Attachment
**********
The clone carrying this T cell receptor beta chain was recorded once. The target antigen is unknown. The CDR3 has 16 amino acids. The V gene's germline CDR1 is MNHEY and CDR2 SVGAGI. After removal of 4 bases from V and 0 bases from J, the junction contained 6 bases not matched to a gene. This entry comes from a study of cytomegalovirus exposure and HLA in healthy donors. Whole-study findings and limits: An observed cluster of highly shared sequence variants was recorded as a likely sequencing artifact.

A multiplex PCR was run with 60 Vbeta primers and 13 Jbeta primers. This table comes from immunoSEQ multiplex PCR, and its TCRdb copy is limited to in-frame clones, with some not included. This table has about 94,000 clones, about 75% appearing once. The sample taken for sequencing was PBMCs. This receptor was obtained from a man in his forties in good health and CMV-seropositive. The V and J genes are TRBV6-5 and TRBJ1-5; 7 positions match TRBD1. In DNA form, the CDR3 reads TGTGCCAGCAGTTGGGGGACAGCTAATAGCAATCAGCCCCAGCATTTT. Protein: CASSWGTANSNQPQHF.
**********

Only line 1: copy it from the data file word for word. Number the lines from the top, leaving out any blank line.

The clone carrying this T cell receptor beta chain was recorded once. The target antigen is unknown. The CDR3 has 16 amino acids. The V gene's germline CDR1 is MNHEY and CDR2 SVGAGI. After removal of 4 bases from V and 0 bases from J, the junction contained 6 bases not matched to a gene. This entry comes from a study of cytomegalovirus exposure and HLA in healthy donors. Whole-study findings and limits: An observed cluster of highly shared sequence variants was recorded as a likely sequencing artifact.